Case in point—our best performing blogs over the past year have been the monthly “Things to Do in Raleigh, N.C.,” because that’s exactly what people are looking for to get initial travel inspiration.
We know that’s not always what some locally want to hear. There is a great deal of resident pride about the individual places making up the Raleigh area... and rightly so! But we have a few suggestions about how you can help us promote your corner of the county to outside visitors who are unaware:
- Share new developments, hospitality-sector business openings and other story ideas with us from around the towns. We try to make sure we know about such things, but please don't assume that we've heard. We may be able to use your leads for the articles section of the visitRaleigh.com website or add listings to build new tourism-focused relationships with individual business owners. (If you take a look at visitRaleigh.com, you will notice that it’s now a fresh-content-driven website.)
- Here’s a suggestion from my area of responsibility as keeper of GRCVB's photo library. As many public affairs teams are now doing, think about hiring a professional photographer to get high-quality photos of your town’s strongest points (i.e., your downtown, attractions, etc.). Because of Instagram and other similar sites, viewers are used to stellar photography. Photos taken on a phone (unless they are extraordinary) aren’t going to help very much. If you need more information or recommendations for photographers, let me know, and I’ll send you a list of some of the photogs we use.)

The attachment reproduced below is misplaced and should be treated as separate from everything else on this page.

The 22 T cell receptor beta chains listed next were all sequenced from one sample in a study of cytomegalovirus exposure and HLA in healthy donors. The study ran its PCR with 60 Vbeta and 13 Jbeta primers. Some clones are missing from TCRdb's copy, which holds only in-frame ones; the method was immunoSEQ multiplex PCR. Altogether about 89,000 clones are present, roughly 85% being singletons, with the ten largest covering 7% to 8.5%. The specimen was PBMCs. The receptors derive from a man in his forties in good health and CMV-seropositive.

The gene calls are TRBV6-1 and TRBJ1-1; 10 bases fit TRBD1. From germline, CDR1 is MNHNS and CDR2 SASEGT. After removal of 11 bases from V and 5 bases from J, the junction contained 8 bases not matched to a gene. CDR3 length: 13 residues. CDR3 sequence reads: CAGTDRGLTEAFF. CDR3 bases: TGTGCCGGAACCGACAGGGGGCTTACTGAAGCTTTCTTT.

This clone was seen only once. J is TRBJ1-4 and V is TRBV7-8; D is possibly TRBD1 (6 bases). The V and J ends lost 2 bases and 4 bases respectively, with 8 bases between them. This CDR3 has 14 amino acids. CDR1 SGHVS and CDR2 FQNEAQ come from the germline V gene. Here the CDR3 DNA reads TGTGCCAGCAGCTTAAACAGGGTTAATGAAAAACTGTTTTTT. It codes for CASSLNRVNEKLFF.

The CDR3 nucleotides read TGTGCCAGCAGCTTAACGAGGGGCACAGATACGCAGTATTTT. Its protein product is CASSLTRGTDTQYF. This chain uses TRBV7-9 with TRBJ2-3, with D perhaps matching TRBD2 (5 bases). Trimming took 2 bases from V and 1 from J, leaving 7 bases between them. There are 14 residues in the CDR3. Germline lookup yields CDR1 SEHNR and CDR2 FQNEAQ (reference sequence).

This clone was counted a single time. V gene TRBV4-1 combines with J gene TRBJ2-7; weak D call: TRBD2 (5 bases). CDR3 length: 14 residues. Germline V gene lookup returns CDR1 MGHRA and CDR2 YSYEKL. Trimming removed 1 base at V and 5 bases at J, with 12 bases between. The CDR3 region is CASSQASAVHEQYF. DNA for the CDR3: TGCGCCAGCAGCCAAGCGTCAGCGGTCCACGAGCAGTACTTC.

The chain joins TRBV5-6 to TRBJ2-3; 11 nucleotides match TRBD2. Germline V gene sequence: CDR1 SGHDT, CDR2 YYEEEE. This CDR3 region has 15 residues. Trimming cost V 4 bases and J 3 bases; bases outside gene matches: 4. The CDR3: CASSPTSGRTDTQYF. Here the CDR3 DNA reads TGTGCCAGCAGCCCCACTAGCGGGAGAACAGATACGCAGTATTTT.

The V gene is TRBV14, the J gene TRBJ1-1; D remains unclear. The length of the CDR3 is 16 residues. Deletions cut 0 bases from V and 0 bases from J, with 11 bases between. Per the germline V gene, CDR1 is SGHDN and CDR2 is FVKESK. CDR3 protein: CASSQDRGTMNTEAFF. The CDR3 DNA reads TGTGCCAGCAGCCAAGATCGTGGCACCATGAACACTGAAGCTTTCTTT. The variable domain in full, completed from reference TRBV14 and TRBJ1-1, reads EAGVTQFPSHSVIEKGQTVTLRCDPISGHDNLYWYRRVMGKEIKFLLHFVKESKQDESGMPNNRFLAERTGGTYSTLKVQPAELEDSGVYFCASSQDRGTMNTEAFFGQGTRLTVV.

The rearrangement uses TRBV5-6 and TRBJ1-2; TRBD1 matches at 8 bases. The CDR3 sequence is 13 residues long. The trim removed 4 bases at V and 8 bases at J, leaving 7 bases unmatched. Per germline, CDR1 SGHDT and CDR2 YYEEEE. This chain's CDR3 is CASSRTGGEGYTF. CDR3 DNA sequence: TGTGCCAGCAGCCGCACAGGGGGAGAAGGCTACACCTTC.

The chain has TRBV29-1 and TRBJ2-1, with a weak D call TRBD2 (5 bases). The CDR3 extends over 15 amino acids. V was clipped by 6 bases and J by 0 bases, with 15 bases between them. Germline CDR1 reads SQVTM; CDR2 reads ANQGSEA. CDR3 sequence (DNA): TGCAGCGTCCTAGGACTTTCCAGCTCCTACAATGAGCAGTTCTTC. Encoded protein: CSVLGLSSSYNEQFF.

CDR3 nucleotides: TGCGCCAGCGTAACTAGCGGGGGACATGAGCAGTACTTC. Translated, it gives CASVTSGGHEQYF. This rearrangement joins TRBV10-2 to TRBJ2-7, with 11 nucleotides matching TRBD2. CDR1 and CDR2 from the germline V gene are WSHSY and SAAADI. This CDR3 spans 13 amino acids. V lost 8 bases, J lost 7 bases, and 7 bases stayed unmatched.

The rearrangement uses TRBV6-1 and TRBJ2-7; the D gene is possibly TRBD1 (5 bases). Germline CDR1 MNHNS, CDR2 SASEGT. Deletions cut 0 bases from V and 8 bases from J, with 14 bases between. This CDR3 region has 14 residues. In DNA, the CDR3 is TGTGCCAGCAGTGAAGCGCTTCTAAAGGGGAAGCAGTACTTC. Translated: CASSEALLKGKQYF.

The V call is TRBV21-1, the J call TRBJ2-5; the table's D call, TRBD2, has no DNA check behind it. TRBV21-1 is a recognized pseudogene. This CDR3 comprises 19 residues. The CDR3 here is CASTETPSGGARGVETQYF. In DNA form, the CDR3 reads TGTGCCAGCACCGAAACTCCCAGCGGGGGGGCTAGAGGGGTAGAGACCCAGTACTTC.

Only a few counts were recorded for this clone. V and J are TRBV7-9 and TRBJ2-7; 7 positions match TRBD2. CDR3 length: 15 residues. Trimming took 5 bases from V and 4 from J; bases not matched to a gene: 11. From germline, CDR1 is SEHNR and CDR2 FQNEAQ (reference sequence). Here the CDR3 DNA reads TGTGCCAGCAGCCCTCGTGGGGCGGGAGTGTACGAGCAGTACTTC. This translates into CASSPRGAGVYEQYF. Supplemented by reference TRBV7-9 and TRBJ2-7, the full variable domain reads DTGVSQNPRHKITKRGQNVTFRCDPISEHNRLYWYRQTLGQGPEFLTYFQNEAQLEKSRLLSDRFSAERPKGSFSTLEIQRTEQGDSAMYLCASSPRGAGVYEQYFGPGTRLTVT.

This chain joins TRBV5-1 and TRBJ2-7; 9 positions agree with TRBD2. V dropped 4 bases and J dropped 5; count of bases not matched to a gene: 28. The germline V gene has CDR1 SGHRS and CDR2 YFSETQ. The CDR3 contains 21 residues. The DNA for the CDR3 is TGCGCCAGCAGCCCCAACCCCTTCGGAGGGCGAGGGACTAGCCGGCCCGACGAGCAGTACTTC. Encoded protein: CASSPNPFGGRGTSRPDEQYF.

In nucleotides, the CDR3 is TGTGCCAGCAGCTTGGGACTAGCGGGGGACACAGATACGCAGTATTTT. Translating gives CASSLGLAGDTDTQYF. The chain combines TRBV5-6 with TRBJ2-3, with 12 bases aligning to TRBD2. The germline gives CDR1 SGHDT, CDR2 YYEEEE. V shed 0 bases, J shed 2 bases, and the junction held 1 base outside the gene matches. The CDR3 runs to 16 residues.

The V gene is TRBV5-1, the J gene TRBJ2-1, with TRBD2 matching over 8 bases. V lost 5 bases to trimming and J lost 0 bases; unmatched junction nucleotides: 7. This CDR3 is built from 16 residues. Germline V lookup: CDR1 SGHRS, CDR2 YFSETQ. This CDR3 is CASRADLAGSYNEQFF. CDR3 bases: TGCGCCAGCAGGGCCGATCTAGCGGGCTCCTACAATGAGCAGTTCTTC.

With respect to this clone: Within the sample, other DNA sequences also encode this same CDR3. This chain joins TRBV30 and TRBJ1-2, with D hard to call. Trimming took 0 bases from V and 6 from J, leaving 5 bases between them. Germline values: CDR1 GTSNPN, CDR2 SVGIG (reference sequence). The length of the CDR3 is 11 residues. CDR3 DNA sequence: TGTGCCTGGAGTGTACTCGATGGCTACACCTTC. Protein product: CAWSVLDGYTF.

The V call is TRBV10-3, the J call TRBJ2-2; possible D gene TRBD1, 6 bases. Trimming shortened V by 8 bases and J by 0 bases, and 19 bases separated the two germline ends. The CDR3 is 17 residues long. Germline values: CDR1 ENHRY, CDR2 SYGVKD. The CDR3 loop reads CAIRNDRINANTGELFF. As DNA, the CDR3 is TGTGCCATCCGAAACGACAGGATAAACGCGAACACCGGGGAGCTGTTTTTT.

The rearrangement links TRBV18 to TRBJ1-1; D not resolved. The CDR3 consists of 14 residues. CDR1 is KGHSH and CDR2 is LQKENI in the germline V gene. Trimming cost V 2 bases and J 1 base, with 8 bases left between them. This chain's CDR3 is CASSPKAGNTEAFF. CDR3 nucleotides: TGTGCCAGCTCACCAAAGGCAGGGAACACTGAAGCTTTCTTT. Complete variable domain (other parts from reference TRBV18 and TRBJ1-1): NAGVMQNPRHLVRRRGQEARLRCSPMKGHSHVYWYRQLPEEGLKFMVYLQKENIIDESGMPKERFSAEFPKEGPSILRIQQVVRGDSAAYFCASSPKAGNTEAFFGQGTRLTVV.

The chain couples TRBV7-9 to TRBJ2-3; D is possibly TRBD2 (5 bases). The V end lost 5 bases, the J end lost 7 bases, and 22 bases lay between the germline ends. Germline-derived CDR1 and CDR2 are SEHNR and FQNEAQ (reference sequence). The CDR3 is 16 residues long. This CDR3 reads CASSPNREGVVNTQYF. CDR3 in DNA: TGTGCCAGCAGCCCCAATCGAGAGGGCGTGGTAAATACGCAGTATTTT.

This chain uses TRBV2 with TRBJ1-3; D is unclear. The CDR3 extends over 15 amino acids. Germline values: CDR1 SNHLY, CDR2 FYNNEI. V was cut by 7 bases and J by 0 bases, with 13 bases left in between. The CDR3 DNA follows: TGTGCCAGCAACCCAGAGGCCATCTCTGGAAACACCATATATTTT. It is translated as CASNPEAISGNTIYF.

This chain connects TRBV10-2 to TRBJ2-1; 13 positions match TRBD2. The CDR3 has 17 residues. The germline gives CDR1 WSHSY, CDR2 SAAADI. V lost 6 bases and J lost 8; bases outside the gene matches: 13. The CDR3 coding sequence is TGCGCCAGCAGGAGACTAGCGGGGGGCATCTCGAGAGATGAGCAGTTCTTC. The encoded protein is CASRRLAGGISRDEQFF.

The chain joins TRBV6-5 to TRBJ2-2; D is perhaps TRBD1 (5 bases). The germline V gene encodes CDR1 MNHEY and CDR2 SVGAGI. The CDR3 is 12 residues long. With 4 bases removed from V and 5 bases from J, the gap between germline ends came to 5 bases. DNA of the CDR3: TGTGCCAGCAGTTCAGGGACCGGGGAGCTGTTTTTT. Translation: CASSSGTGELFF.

Back to the conceptual brand issues for a minute, here are a couple of points to ponder:
- Borrow from Raleigh, N.C.'s brand equity. If you haven’t seen the accolades that we have collected recently for city/town/county/metro achievements, you can see them at a glance here. We live in a booming area (increasingly distinct from the Durham-Chapel Hill metro area), and rather than maintain silos, take advantage of the unifying regionalism. (As with one's personal life and brand, it's possible to maintain an individual identity and sense of self yet still be part of a family recognizable by its family name.)
- Develop your own niche within the market. If I was in one of our municipalities whose downtown has retained its "quaint, charming, Main Street of America" qualities, in this day of Chip and Joanna Gaines, I’d be shouting about it from my shiplap-covered office... while researching and defining some of its unique selling propositions for tourists that distinguish its own unique feel from other area towns'.
It tickles me when a question comes to us in Marketing, and one of our CVB colleagues says something like, ”We know you guys always have a reason for what you do.”
As a matter of fact, we do. In the CVB industry, it usually ties back to customer service, dollars-and-cents or destination marketing research, as we always have to keep the business mission of increasing visitation and customer/visitor spending top of mind.
Author: Karen DeSollar
Karen DeSollar is creative director at the Greater Raleigh CVB and has worked for almost 10 years in the tourism sector. She started her career as an editor and earned a bachelor's degree in speech communications and English and a master's in journalism. She added graphic design to her bag of tricks when she spent 13 years as director of communications at a university in San Diego.